One night while on anchor a fellow cruiser from another boat came to visit and him and I chatted about the Bahamas and where to go. At 80 years old he and his wife had crossed over to the Bahamas countless times and he was nice enough to give me a map of interesting places to visit. I enjoyed that time and had a great selfie of the two of us to post here but unfortunately, I locked myself out of my phone and had to wipe and restore it losing the pics 😦

Our anchorage in Lake Sylvia had some amazing homes to look out at.

Occasionally we would see a floating tiki bar go by…


Next we anchored in Maule Lake in North Miami Beach.

We were enjoying the 80 degree days and cool breeze at night. We took the dink out to find more fun restaurants like Duffy’s.


There was a great abandoned park where I was able to land the dinghy. Time to do some re-provisioning.


Dingy full of required stuff, it was time to get back to the mother ship.



We keep waking up every morning and deciding to stay a bit longer till we realized that we need to be halfway down the keys in a few days so it was time to weigh anchor and get underway. The trip down the ICW took us past Haulover Sandbar.

Haulover Sandbar is a popular party spot in Miami and with it being Spring Break down here it is sure to come alive. We’ll have to stop on our way back from the Keys.

Random Haulover Sandbar Youtube Video


Tonight, we anchored in Key Biscayne Bight just as the sun was setting


The full moon made for a great night sitting in the aft cockpit and enjoying a few drinks.



Boca to Fort Lauderdale

We had so much fun on Lake Boca Raton watching the “Boca Sunday Funday” that we decided to stay for 3 nights. Some weird Boca facts by (Disclaimer: I have no idea if they are true). Just a few listed below.

#11. Boca Raton is home to the Boca Bash, one day a year when party-goers wake up early, throw on their bathing suits, and grab whatever boat, float, or paddle board they have for an all-day, music-blaring, police-tolerated massive party on the Boca Inlet.

#12. Boca Raton is a homestead for the rich and famous. Just a couple of major names that have or had homes in Boca include John Henry, who owns the Red Sox, Donald Trump, Sheryl Sandberg, Rush Limbaugh, Jon Bon Jovi, Marilyn Manson, Maury Povich and Connie Chung.

#16. The IBM computer was invented, not in Silicon Valley, but in Boca Raton.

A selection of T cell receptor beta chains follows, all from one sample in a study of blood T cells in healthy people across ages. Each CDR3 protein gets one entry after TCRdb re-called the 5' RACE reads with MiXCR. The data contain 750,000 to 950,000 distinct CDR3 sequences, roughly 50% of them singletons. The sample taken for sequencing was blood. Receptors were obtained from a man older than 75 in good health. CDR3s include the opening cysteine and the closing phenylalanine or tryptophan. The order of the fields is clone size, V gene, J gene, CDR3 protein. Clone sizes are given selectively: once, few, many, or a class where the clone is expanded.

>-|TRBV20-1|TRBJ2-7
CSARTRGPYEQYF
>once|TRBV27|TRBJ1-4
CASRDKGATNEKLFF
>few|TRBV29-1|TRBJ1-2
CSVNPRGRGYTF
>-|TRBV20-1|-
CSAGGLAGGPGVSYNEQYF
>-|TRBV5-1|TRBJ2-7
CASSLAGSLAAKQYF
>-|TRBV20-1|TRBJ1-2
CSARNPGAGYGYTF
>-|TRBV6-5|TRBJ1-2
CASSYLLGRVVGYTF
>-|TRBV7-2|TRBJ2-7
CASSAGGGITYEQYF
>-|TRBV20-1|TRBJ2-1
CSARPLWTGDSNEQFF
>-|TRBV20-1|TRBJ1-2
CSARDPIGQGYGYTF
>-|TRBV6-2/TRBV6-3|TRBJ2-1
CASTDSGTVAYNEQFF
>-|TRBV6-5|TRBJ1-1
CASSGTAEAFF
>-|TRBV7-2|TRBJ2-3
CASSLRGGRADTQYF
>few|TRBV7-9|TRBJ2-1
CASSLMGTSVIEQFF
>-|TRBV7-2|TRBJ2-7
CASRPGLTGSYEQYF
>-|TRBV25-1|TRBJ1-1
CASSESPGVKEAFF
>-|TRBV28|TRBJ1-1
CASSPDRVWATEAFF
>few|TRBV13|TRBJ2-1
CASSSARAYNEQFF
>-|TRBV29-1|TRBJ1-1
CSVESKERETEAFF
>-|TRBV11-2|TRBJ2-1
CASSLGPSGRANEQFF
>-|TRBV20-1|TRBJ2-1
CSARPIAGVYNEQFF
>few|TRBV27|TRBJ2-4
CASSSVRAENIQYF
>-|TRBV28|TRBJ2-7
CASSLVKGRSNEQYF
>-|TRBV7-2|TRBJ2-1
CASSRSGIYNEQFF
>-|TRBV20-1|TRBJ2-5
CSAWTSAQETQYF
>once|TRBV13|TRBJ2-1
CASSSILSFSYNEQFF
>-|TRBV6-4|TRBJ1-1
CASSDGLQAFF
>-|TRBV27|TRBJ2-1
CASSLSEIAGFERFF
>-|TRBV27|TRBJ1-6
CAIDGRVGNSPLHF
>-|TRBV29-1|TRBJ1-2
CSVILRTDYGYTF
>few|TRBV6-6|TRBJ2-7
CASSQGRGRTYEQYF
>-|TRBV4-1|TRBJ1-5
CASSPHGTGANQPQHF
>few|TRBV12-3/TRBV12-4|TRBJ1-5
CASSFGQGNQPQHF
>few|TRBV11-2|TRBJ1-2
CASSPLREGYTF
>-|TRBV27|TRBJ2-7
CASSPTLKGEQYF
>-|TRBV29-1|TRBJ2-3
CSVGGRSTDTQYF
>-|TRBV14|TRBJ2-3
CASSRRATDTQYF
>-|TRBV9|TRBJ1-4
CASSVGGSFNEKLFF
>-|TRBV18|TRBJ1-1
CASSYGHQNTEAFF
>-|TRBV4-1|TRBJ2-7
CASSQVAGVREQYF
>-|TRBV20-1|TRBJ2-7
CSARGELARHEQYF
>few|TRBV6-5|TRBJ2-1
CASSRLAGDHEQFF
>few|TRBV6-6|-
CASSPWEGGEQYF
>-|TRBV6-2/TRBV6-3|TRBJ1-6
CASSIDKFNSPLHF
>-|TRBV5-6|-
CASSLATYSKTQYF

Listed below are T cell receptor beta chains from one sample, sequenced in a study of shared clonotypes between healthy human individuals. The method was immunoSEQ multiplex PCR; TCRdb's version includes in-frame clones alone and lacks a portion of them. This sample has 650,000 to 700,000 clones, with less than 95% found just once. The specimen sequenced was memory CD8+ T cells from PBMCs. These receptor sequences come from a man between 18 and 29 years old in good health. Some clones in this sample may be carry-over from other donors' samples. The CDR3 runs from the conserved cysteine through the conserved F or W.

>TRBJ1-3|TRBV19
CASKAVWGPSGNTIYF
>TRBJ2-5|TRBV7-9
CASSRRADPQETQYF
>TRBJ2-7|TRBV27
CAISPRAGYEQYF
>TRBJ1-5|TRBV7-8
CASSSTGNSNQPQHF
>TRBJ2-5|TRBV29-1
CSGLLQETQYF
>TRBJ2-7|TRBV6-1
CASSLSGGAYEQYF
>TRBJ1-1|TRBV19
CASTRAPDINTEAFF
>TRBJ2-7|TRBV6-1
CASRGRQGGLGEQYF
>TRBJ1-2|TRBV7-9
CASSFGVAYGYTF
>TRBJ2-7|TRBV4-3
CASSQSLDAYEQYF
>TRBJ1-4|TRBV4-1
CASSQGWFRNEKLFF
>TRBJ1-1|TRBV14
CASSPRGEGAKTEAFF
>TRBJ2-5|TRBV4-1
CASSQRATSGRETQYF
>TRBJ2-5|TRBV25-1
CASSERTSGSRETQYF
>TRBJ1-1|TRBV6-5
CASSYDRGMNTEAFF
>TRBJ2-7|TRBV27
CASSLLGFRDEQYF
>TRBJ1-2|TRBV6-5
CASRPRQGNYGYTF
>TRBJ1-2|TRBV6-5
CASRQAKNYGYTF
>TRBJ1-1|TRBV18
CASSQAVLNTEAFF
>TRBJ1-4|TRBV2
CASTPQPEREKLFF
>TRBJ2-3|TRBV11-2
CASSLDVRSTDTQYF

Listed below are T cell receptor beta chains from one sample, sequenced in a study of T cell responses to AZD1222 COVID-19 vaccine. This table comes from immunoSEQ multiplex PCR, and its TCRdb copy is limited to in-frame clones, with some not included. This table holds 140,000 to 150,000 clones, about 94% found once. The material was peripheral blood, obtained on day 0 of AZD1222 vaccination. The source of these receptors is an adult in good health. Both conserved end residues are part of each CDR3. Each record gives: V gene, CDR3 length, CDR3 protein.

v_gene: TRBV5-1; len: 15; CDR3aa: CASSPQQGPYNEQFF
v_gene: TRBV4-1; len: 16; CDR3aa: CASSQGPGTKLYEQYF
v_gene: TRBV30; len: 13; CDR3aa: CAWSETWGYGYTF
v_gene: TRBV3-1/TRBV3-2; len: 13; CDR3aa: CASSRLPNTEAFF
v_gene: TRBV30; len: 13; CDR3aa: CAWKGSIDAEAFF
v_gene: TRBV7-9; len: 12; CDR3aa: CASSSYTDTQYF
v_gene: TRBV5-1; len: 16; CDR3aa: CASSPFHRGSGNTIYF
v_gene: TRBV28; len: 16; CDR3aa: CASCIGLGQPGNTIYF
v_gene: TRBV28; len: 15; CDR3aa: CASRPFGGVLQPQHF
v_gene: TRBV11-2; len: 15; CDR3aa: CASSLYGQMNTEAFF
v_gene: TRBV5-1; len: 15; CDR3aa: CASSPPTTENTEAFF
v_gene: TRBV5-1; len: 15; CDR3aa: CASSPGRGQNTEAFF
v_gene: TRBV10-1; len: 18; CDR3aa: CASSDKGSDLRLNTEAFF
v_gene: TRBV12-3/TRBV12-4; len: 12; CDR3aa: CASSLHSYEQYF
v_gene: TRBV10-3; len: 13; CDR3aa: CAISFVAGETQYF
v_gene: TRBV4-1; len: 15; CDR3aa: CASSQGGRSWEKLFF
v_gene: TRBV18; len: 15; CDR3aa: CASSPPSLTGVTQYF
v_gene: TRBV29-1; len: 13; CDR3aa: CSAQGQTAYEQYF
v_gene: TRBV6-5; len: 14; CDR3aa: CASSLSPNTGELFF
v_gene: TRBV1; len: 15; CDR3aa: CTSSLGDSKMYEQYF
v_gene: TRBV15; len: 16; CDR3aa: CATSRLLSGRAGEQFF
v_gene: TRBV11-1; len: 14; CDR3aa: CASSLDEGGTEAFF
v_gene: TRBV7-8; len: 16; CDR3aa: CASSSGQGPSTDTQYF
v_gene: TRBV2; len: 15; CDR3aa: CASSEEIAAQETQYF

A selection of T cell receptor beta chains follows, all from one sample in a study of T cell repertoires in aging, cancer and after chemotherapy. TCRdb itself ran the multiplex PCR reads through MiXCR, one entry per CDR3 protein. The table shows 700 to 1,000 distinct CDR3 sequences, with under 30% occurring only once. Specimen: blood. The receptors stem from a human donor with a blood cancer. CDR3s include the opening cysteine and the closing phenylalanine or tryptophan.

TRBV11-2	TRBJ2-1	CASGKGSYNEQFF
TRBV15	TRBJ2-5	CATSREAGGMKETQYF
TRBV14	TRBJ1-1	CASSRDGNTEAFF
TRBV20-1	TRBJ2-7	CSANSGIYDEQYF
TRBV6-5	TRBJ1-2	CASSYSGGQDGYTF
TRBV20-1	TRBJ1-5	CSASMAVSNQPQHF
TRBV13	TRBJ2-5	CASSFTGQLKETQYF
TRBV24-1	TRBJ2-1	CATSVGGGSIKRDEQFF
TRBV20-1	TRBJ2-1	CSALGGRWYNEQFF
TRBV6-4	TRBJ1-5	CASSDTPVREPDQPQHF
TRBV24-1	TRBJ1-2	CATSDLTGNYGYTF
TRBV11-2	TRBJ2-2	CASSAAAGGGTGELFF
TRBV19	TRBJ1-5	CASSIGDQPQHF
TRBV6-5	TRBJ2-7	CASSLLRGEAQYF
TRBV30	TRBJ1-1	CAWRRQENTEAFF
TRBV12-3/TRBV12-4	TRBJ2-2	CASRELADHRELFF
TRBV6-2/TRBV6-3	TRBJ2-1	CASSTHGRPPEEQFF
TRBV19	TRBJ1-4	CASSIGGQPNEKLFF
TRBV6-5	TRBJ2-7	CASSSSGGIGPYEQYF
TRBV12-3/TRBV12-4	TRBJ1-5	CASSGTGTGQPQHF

#20. The beloved novel and recent film adaptation “Marley and Me” takes place in Boca Raton.

#33. The highest point in all of Boca Raton is 24 feet above sea level, and it’s located in the guard shack at Camino Gardens

We arrived in Lake Boca Raton on Friday night and found the anchorage almost empty. early Saturday morning the boats started to parade in and anchor pretty much anywhere they could find space. Up North there would have been blood spilled if people anchored so close to you but alas the crowd here was very friendly and I did not see a single argument.

anchor Close
Peak out the side window to see how close boats anchor to each other

In Lake Boca we got to see the Fire & Rescue boat testing their pump.

Fire Dept1
I just washed the boat where did all this salt spray come from?

Lake Boca is the party spot on the weekends. We had lots of fun dinking around the anchorage and people watching.

At one point there was a guy flying around our boat in what I call an Iron Man suit but maybe you might call it a jet-pack or aqua-pack or fly board?


See videos here:

We were also surprised when the boat next to us starting playing “Here comes the bride”. We got to invited to a wedding!

But alas it was time to return to Simple Life and get a refill.


The next morning we were underway/making way South down the ICW. It was all beautiful homes, bridges.

The first boat named “Gallant Lady” is Jim Moran‘s. We stopped at Lighthouse Point Marina for some fuel, pumpout, water and ice and chatted for a bit. The dockhand mentioned that Jim had a boat in their marina and pointed to a $159M mansion just across the ICW which was Florida’s most expensive real estate.

Le Palais Royal mansion in Hillsboro Beach

We passed several watering holes but we wanted to arrive in Lake Silvia in Fort Lauderdale while there was still space to drop anchor.

We finally arrived at our anchorage in Lake Silvia in Fort Lauderdale.

It’s nice here I think we’ll stay a bit.


Boca Mocha

We left Palm Beach in the morning and continued South down the ICW. I had plotted a short leg and that turned out to be a good thing as we were getting a late start and would encounter many ‘restricted’ bascule bridges that only open at set times after the hour.